Another thing to consider is the social benefit of consolidation. High school is a big adjustment, especially when you’ve only been to one school throughout your entire student career. Going from an elementary school to a designated middle school, while challenging, will give students a leg up in the more difficult acclimation to the often daunting high school environment.
Additionally, in a K-8 model, you mature each school year with roughly the same 50 to 90 students. While that may be good for social development in middle school, it can have consequences in high school, as you usually keep the same friend group you’ve had for the past several years. With a dedicated middle school, students can more easily create friendships across all four schools before entering Beverly.
Furthermore, enhanced extracurricular programs will be available for students in a dedicated middle school, giving them opportunities to experience a wider range of activities and be better prepared for the extracurricular-based ecosystem that is the high school.
Introducing the student body to these experiences at a younger age will also improve the athletics, extracurriculars and culture of the high school. For example, student-athletes can begin building strong team chemistry in sixth grade, as opposed to playing together for the first time in ninth grade, an advantage that other high school teams currently have over our school.
Extracurriculars, similarly, give students the opportunity to interact with others that hold shared interests. Our time on Highlights has had this effect, and we don’t think this opportunity should exist solely in high school.
Despite the positives of the singular middle school system, the district can’t consolidate overnight. It would be unfair to force families who moved to or stayed inside Beverly Hills for a K-8 model to switch to an unfamiliar school environment on such short notice. Those parents expected a specific school system, and they deserve to at least see their kids experience it for a few years. Beyond that, certain studies suggest that a K-8 development is better for the social and emotional development that is so important during the middle school years.
However, that does not mean change can be completely avoided. Sidestepping the aforementioned cuts means closing one of the K-8s, saving operational costs and improving efficiency. The board must make a decision that will probably not be liked by 25 percent of the community, but is necessary for the overall success of the district.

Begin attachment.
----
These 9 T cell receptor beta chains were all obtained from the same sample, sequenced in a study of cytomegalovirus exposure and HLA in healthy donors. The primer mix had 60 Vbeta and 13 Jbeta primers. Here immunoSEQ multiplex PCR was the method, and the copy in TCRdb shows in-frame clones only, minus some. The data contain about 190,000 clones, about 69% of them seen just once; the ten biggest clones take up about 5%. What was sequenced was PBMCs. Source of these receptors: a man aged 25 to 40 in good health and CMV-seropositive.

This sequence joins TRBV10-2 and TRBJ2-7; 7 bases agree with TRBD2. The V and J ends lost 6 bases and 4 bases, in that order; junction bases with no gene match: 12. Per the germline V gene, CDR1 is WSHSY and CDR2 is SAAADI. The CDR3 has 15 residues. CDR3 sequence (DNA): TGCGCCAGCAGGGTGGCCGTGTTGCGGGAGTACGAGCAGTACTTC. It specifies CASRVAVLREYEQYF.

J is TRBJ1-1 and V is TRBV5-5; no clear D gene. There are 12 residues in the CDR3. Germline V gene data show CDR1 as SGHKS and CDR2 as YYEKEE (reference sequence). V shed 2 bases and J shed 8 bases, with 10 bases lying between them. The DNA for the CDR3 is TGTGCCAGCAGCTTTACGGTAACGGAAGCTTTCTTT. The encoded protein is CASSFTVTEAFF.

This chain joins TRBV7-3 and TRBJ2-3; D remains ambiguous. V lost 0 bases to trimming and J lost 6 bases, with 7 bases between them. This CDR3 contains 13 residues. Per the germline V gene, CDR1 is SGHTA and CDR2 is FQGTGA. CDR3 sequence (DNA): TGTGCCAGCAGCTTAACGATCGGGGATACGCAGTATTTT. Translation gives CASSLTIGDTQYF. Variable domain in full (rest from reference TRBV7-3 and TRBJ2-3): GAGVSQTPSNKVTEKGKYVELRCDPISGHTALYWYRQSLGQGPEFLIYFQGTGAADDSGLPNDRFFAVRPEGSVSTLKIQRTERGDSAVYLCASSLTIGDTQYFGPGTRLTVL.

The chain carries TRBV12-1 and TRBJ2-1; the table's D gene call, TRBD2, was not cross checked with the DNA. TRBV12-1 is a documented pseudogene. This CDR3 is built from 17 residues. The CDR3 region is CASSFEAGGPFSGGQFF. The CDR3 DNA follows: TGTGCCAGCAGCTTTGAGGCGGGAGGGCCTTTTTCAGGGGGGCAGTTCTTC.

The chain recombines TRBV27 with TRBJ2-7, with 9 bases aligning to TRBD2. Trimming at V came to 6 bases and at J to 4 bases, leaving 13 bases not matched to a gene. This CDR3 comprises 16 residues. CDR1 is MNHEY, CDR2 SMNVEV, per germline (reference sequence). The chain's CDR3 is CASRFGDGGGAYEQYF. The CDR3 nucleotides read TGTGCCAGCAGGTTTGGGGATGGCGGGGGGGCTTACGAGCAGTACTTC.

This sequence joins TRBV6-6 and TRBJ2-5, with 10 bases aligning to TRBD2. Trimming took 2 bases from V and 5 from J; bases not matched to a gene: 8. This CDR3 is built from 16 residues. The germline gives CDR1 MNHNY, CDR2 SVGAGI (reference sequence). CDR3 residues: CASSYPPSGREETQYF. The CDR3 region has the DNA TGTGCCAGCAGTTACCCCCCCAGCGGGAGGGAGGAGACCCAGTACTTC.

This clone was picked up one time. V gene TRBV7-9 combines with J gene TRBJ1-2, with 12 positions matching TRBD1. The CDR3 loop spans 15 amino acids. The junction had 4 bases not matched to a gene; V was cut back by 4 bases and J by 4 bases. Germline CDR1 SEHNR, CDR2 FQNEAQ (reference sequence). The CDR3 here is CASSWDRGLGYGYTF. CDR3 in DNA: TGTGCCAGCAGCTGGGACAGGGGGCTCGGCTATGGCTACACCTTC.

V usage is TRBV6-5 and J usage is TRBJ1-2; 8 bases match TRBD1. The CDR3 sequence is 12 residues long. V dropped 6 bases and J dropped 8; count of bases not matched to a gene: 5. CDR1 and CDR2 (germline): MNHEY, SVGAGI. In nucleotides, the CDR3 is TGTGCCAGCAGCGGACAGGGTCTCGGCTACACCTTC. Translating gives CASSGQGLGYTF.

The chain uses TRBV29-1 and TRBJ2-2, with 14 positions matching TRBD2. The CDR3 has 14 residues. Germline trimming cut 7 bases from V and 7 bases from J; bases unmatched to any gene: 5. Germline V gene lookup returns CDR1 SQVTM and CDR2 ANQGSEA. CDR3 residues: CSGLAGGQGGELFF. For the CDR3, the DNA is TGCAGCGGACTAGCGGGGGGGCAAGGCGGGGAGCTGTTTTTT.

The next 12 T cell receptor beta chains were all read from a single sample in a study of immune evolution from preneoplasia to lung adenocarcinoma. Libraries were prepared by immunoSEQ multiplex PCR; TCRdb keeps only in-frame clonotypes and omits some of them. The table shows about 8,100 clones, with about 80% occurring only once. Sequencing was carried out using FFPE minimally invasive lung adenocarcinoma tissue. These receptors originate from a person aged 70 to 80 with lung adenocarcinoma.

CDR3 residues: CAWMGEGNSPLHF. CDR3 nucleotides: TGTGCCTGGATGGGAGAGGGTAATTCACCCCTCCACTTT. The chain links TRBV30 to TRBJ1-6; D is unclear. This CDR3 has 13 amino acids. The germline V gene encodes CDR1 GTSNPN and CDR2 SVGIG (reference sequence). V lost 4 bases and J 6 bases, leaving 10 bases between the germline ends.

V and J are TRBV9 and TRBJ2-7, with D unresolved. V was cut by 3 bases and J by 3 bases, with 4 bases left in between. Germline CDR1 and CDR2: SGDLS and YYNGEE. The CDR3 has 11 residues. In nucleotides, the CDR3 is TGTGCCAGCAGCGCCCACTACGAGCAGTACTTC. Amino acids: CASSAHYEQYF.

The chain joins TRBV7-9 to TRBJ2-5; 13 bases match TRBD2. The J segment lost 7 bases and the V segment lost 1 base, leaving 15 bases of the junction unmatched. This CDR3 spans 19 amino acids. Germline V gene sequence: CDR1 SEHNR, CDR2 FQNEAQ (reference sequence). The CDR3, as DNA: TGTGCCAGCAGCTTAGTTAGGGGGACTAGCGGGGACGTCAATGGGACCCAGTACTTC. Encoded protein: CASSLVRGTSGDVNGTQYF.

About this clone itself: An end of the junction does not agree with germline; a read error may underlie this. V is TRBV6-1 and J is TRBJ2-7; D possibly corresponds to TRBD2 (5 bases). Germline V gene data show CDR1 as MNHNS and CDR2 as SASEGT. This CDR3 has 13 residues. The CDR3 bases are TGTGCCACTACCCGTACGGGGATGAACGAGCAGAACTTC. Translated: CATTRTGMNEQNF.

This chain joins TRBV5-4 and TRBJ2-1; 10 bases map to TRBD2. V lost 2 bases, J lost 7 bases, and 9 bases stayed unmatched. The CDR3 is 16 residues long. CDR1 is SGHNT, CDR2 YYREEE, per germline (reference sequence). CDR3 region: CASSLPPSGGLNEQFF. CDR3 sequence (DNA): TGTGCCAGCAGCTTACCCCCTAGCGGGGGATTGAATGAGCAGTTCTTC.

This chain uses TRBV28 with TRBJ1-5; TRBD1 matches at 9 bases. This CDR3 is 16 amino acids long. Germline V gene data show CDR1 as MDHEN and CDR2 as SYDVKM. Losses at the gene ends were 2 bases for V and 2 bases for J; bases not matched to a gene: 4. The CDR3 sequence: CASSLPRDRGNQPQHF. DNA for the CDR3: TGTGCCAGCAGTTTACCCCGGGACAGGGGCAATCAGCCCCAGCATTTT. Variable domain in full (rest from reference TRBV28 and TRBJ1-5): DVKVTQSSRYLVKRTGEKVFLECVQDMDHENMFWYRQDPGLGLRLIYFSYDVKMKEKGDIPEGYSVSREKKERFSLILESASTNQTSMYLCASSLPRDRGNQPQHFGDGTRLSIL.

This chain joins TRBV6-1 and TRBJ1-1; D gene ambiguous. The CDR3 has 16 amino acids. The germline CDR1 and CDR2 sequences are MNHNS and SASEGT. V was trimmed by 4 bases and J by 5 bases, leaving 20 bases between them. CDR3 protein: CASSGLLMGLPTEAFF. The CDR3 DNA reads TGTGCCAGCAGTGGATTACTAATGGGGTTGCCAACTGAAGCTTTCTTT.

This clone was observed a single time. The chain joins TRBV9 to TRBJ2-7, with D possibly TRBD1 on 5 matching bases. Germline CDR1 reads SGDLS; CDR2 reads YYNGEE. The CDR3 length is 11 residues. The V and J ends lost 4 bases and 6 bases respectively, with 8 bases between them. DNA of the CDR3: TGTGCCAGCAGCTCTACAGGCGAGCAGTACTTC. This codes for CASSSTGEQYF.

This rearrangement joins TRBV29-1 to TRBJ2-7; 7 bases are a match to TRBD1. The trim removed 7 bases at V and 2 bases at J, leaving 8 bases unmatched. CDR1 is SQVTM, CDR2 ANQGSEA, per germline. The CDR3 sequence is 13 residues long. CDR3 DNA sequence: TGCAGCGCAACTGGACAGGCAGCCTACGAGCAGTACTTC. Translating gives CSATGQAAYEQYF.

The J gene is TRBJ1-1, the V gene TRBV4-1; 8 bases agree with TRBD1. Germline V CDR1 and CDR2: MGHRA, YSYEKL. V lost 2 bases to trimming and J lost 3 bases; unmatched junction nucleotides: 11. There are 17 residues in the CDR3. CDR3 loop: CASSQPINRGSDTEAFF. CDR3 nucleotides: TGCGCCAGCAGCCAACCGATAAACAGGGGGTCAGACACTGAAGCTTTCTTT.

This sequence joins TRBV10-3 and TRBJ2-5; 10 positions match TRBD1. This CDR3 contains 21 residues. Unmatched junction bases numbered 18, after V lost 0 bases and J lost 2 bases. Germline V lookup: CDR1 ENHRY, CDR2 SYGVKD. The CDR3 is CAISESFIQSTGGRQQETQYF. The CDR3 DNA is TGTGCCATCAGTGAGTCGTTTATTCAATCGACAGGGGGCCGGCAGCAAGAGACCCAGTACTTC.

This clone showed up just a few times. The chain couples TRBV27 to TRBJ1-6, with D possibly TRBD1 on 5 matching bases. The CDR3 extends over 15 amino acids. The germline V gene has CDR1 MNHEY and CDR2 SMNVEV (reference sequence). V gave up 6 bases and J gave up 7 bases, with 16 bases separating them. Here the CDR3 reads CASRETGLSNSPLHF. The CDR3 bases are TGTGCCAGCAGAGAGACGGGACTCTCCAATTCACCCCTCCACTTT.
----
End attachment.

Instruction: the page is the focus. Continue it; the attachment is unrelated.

As is all too clear, the district and community are wholly unprepared to institute a change of this magnitude on such short notice. From the construction that just finished at Horace Mann to the stalled construction at El Rodeo and Beverly, we have seen complications and delays time and time again, many of which the board has not handled as efficiently as it could have. Therefore, how can we expect them to change an entire district school system–one involving a myriad of aspects, such as teachers, administrators, students, facilities and new master schedules–by August?
To move toward the “world class education” that our district claims to provide, we need more time to fully research how to create the best model for our district rather than to rush into a decision based on finances, not on quality of education and experience. The FFST, students, faculty, parents and anyone else who wishes to be a part of the conversation should spend more time working collaboratively to study and research the best possible solutions.
Therefore, we recommend the district close one campus after this school year to provide the cuts needed for our district’s budgets to be approved, and keep the remaining three schools as K-8 models. Then, during a transition period of two or three years, the board can really research and make an informed decision on the future of our district, taking into account the opinions of all affected parties, including students.
If you want more information before you make up your mind, watch the FFST’s presentation during the Tuesday, Jan. 23 meeting, attend the student forums held from 1:10 p.m. to 3:00 p.m. and 3 p.m. to 5 p.m. on Friday, Jan. 26 or read our comprehensive article on reconfiguration, which will be linked here when posted on Jan. 26.